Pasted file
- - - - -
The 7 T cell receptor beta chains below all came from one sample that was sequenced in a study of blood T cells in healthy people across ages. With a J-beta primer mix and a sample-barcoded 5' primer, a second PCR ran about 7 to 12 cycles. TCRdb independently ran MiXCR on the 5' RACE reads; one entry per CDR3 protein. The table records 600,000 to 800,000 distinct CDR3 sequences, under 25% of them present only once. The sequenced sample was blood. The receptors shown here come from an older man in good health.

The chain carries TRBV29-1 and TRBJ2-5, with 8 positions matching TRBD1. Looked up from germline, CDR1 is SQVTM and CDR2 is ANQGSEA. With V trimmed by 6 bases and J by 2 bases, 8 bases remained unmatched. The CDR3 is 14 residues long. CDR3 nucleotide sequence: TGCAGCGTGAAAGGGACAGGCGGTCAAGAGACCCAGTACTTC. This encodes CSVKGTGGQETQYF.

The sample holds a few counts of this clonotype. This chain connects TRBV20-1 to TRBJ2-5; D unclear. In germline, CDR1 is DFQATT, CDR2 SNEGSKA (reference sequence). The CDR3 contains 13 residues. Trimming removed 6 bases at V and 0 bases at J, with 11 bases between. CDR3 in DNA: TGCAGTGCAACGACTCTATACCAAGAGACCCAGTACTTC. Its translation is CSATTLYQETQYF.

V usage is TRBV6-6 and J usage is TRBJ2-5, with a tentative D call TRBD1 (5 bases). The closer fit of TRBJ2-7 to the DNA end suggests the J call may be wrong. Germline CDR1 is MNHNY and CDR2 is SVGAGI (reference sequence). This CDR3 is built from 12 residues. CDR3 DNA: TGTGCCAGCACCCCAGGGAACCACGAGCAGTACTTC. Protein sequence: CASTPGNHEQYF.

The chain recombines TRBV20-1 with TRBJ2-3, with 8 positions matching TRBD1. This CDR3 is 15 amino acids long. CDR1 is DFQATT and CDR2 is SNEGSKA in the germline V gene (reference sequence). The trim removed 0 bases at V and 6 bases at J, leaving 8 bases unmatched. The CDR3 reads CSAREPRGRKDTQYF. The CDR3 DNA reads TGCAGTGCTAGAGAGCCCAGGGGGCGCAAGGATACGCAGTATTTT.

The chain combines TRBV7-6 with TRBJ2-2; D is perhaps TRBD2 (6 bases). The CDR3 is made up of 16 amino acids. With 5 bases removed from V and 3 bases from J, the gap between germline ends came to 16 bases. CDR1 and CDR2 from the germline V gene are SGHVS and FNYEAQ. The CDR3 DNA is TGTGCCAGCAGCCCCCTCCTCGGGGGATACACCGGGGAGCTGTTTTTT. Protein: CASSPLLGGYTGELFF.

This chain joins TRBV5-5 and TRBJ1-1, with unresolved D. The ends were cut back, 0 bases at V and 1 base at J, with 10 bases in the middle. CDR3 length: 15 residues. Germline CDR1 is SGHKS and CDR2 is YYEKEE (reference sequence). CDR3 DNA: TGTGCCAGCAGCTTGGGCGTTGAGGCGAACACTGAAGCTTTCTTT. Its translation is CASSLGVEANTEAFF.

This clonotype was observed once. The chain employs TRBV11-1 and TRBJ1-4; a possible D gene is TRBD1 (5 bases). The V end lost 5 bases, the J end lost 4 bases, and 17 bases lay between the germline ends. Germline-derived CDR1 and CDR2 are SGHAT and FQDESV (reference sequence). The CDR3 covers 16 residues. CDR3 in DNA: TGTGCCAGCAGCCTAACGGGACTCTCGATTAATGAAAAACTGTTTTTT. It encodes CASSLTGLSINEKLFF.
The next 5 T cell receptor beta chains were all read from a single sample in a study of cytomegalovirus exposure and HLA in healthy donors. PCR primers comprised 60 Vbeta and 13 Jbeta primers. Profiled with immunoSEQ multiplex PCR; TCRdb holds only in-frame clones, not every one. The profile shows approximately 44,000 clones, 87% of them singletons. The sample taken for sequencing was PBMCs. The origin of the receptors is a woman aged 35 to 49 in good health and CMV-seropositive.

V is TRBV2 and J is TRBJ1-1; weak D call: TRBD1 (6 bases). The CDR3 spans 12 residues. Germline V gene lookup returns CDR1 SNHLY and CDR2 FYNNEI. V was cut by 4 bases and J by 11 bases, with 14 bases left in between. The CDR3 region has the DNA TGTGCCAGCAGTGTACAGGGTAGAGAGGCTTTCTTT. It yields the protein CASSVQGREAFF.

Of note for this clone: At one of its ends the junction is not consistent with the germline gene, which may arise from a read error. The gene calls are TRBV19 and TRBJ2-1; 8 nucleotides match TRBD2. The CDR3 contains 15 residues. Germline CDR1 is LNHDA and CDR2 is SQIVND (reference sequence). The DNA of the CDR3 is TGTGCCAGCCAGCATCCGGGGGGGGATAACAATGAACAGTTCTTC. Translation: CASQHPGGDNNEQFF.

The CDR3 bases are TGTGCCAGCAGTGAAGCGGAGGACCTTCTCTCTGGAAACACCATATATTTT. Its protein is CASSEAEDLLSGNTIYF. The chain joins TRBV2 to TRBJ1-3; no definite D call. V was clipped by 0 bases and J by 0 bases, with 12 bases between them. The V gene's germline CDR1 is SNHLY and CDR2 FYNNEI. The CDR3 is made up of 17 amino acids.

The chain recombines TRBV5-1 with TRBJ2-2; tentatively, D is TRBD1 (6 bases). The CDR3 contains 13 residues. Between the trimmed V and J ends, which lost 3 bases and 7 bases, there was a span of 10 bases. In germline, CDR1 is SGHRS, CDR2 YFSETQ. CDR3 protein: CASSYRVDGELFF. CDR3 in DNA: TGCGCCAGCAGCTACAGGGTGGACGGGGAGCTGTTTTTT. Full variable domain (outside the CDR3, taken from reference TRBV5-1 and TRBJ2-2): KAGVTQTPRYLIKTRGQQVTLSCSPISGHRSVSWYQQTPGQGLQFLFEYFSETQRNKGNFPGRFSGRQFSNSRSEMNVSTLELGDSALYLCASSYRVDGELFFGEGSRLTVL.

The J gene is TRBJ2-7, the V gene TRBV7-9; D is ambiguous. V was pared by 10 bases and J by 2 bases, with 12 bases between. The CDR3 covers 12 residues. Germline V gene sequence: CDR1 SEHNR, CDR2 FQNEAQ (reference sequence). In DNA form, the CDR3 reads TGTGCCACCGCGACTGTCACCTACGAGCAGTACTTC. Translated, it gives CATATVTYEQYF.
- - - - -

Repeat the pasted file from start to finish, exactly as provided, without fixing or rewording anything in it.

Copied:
The 7 T cell receptor beta chains below all came from one sample that was sequenced in a study of blood T cells in healthy people across ages. With a J-beta primer mix and a sample-barcoded 5' primer, a second PCR ran about 7 to 12 cycles. TCRdb independently ran MiXCR on the 5' RACE reads; one entry per CDR3 protein. The table records 600,000 to 800,000 distinct CDR3 sequences, under 25% of them present only once. The sequenced sample was blood. The receptors shown here come from an older man in good health.

The chain carries TRBV29-1 and TRBJ2-5, with 8 positions matching TRBD1. Looked up from germline, CDR1 is SQVTM and CDR2 is ANQGSEA. With V trimmed by 6 bases and J by 2 bases, 8 bases remained unmatched. The CDR3 is 14 residues long. CDR3 nucleotide sequence: TGCAGCGTGAAAGGGACAGGCGGTCAAGAGACCCAGTACTTC. This encodes CSVKGTGGQETQYF.

The sample holds a few counts of this clonotype. This chain connects TRBV20-1 to TRBJ2-5; D unclear. In germline, CDR1 is DFQATT, CDR2 SNEGSKA (reference sequence). The CDR3 contains 13 residues. Trimming removed 6 bases at V and 0 bases at J, with 11 bases between. CDR3 in DNA: TGCAGTGCAACGACTCTATACCAAGAGACCCAGTACTTC. Its translation is CSATTLYQETQYF.

V usage is TRBV6-6 and J usage is TRBJ2-5, with a tentative D call TRBD1 (5 bases). The closer fit of TRBJ2-7 to the DNA end suggests the J call may be wrong. Germline CDR1 is MNHNY and CDR2 is SVGAGI (reference sequence). This CDR3 is built from 12 residues. CDR3 DNA: TGTGCCAGCACCCCAGGGAACCACGAGCAGTACTTC. Protein sequence: CASTPGNHEQYF.

The chain recombines TRBV20-1 with TRBJ2-3, with 8 positions matching TRBD1. This CDR3 is 15 amino acids long. CDR1 is DFQATT and CDR2 is SNEGSKA in the germline V gene (reference sequence). The trim removed 0 bases at V and 6 bases at J, leaving 8 bases unmatched. The CDR3 reads CSAREPRGRKDTQYF. The CDR3 DNA reads TGCAGTGCTAGAGAGCCCAGGGGGCGCAAGGATACGCAGTATTTT.

The chain combines TRBV7-6 with TRBJ2-2; D is perhaps TRBD2 (6 bases). The CDR3 is made up of 16 amino acids. With 5 bases removed from V and 3 bases from J, the gap between germline ends came to 16 bases. CDR1 and CDR2 from the germline V gene are SGHVS and FNYEAQ. The CDR3 DNA is TGTGCCAGCAGCCCCCTCCTCGGGGGATACACCGGGGAGCTGTTTTTT. Protein: CASSPLLGGYTGELFF.

This chain joins TRBV5-5 and TRBJ1-1, with unresolved D. The ends were cut back, 0 bases at V and 1 base at J, with 10 bases in the middle. CDR3 length: 15 residues. Germline CDR1 is SGHKS and CDR2 is YYEKEE (reference sequence). CDR3 DNA: TGTGCCAGCAGCTTGGGCGTTGAGGCGAACACTGAAGCTTTCTTT. Its translation is CASSLGVEANTEAFF.

This clonotype was observed once. The chain employs TRBV11-1 and TRBJ1-4; a possible D gene is TRBD1 (5 bases). The V end lost 5 bases, the J end lost 4 bases, and 17 bases lay between the germline ends. Germline-derived CDR1 and CDR2 are SGHAT and FQDESV (reference sequence). The CDR3 covers 16 residues. CDR3 in DNA: TGTGCCAGCAGCCTAACGGGACTCTCGATTAATGAAAAACTGTTTTTT. It encodes CASSLTGLSINEKLFF.
The next 5 T cell receptor beta chains were all read from a single sample in a study of cytomegalovirus exposure and HLA in healthy donors. PCR primers comprised 60 Vbeta and 13 Jbeta primers. Profiled with immunoSEQ multiplex PCR; TCRdb holds only in-frame clones, not every one. The profile shows approximately 44,000 clones, 87% of them singletons. The sample taken for sequencing was PBMCs. The origin of the receptors is a woman aged 35 to 49 in good health and CMV-seropositive.

V is TRBV2 and J is TRBJ1-1; weak D call: TRBD1 (6 bases). The CDR3 spans 12 residues. Germline V gene lookup returns CDR1 SNHLY and CDR2 FYNNEI. V was cut by 4 bases and J by 11 bases, with 14 bases left in between. The CDR3 region has the DNA TGTGCCAGCAGTGTACAGGGTAGAGAGGCTTTCTTT. It yields the protein CASSVQGREAFF.

Of note for this clone: At one of its ends the junction is not consistent with the germline gene, which may arise from a read error. The gene calls are TRBV19 and TRBJ2-1; 8 nucleotides match TRBD2. The CDR3 contains 15 residues. Germline CDR1 is LNHDA and CDR2 is SQIVND (reference sequence). The DNA of the CDR3 is TGTGCCAGCCAGCATCCGGGGGGGGATAACAATGAACAGTTCTTC. Translation: CASQHPGGDNNEQFF.

The CDR3 bases are TGTGCCAGCAGTGAAGCGGAGGACCTTCTCTCTGGAAACACCATATATTTT. Its protein is CASSEAEDLLSGNTIYF. The chain joins TRBV2 to TRBJ1-3; no definite D call. V was clipped by 0 bases and J by 0 bases, with 12 bases between them. The V gene's germline CDR1 is SNHLY and CDR2 FYNNEI. The CDR3 is made up of 17 amino acids.

The chain recombines TRBV5-1 with TRBJ2-2; tentatively, D is TRBD1 (6 bases). The CDR3 contains 13 residues. Between the trimmed V and J ends, which lost 3 bases and 7 bases, there was a span of 10 bases. In germline, CDR1 is SGHRS, CDR2 YFSETQ. CDR3 protein: CASSYRVDGELFF. CDR3 in DNA: TGCGCCAGCAGCTACAGGGTGGACGGGGAGCTGTTTTTT. Full variable domain (outside the CDR3, taken from reference TRBV5-1 and TRBJ2-2): KAGVTQTPRYLIKTRGQQVTLSCSPISGHRSVSWYQQTPGQGLQFLFEYFSETQRNKGNFPGRFSGRQFSNSRSEMNVSTLELGDSALYLCASSYRVDGELFFGEGSRLTVL.

The J gene is TRBJ2-7, the V gene TRBV7-9; D is ambiguous. V was pared by 10 bases and J by 2 bases, with 12 bases between. The CDR3 covers 12 residues. Germline V gene sequence: CDR1 SEHNR, CDR2 FQNEAQ (reference sequence). In DNA form, the CDR3 reads TGTGCCACCGCGACTGTCACCTACGAGCAGTACTTC. Translated, it gives CATATVTYEQYF.